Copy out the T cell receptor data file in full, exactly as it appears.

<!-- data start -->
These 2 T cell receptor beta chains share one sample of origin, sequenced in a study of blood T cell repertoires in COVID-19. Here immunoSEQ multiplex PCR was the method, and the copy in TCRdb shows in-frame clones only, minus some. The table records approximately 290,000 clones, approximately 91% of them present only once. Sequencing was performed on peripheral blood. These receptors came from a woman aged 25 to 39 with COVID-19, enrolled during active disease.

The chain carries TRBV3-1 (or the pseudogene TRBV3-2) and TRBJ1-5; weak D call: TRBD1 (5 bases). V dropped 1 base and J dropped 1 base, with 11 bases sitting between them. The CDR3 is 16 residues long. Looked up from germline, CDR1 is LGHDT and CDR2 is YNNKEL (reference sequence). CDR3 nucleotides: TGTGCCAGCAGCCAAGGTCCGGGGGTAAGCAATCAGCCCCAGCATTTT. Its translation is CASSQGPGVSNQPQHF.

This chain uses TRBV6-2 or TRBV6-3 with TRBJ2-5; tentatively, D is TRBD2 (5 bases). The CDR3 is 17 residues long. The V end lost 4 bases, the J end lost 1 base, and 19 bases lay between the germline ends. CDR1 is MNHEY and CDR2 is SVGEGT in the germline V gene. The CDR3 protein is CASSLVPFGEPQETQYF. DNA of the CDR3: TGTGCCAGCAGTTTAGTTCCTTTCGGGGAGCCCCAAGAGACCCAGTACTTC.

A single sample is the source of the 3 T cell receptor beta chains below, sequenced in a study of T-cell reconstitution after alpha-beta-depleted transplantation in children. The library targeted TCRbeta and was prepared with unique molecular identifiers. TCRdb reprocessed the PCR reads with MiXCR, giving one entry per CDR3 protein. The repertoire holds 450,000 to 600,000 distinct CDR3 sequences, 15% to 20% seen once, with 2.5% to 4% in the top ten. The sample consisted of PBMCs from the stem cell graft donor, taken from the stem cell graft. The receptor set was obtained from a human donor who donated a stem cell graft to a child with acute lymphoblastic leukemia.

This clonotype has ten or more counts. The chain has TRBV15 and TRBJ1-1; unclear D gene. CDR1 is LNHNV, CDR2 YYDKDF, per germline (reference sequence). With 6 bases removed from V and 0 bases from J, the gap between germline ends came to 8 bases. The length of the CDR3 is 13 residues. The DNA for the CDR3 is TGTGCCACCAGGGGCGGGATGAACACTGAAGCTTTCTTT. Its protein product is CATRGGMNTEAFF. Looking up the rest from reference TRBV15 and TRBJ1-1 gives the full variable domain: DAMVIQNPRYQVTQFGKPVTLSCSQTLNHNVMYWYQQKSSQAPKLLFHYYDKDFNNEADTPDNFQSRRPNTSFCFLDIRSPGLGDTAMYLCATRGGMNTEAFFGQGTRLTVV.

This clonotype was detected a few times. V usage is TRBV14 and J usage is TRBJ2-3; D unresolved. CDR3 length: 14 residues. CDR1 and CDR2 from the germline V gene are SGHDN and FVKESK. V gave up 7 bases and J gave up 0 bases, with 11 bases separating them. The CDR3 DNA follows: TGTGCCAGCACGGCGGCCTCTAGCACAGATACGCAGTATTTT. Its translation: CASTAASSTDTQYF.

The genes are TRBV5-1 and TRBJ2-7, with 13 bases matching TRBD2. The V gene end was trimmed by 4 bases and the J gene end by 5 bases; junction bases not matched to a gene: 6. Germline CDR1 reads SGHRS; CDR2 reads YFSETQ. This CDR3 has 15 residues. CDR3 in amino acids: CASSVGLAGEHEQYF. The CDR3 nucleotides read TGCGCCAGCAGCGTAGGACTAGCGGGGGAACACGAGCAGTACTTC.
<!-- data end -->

These 2 T cell receptor beta chains share one sample of origin, sequenced in a study of blood T cell repertoires in COVID-19. Here immunoSEQ multiplex PCR was the method, and the copy in TCRdb shows in-frame clones only, minus some. The table records approximately 290,000 clones, approximately 91% of them present only once. Sequencing was performed on peripheral blood. These receptors came from a woman aged 25 to 39 with COVID-19, enrolled during active disease.

The chain carries TRBV3-1 (or the pseudogene TRBV3-2) and TRBJ1-5; weak D call: TRBD1 (5 bases). V dropped 1 base and J dropped 1 base, with 11 bases sitting between them. The CDR3 is 16 residues long. Looked up from germline, CDR1 is LGHDT and CDR2 is YNNKEL (reference sequence). CDR3 nucleotides: TGTGCCAGCAGCCAAGGTCCGGGGGTAAGCAATCAGCCCCAGCATTTT. Its translation is CASSQGPGVSNQPQHF.

This chain uses TRBV6-2 or TRBV6-3 with TRBJ2-5; tentatively, D is TRBD2 (5 bases). The CDR3 is 17 residues long. The V end lost 4 bases, the J end lost 1 base, and 19 bases lay between the germline ends. CDR1 is MNHEY and CDR2 is SVGEGT in the germline V gene. The CDR3 protein is CASSLVPFGEPQETQYF. DNA of the CDR3: TGTGCCAGCAGTTTAGTTCCTTTCGGGGAGCCCCAAGAGACCCAGTACTTC.

A single sample is the source of the 3 T cell receptor beta chains below, sequenced in a study of T-cell reconstitution after alpha-beta-depleted transplantation in children. The library targeted TCRbeta and was prepared with unique molecular identifiers. TCRdb reprocessed the PCR reads with MiXCR, giving one entry per CDR3 protein. The repertoire holds 450,000 to 600,000 distinct CDR3 sequences, 15% to 20% seen once, with 2.5% to 4% in the top ten. The sample consisted of PBMCs from the stem cell graft donor, taken from the stem cell graft. The receptor set was obtained from a human donor who donated a stem cell graft to a child with acute lymphoblastic leukemia.

This clonotype has ten or more counts. The chain has TRBV15 and TRBJ1-1; unclear D gene. CDR1 is LNHNV, CDR2 YYDKDF, per germline (reference sequence). With 6 bases removed from V and 0 bases from J, the gap between germline ends came to 8 bases. The length of the CDR3 is 13 residues. The DNA for the CDR3 is TGTGCCACCAGGGGCGGGATGAACACTGAAGCTTTCTTT. Its protein product is CATRGGMNTEAFF. Looking up the rest from reference TRBV15 and TRBJ1-1 gives the full variable domain: DAMVIQNPRYQVTQFGKPVTLSCSQTLNHNVMYWYQQKSSQAPKLLFHYYDKDFNNEADTPDNFQSRRPNTSFCFLDIRSPGLGDTAMYLCATRGGMNTEAFFGQGTRLTVV.

This clonotype was detected a few times. V usage is TRBV14 and J usage is TRBJ2-3; D unresolved. CDR3 length: 14 residues. CDR1 and CDR2 from the germline V gene are SGHDN and FVKESK. V gave up 7 bases and J gave up 0 bases, with 11 bases separating them. The CDR3 DNA follows: TGTGCCAGCACGGCGGCCTCTAGCACAGATACGCAGTATTTT. Its translation: CASTAASSTDTQYF.

The genes are TRBV5-1 and TRBJ2-7, with 13 bases matching TRBD2. The V gene end was trimmed by 4 bases and the J gene end by 5 bases; junction bases not matched to a gene: 6. Germline CDR1 reads SGHRS; CDR2 reads YFSETQ. This CDR3 has 15 residues. CDR3 in amino acids: CASSVGLAGEHEQYF. The CDR3 nucleotides read TGCGCCAGCAGCGTAGGACTAGCGGGGGAACACGAGCAGTACTTC.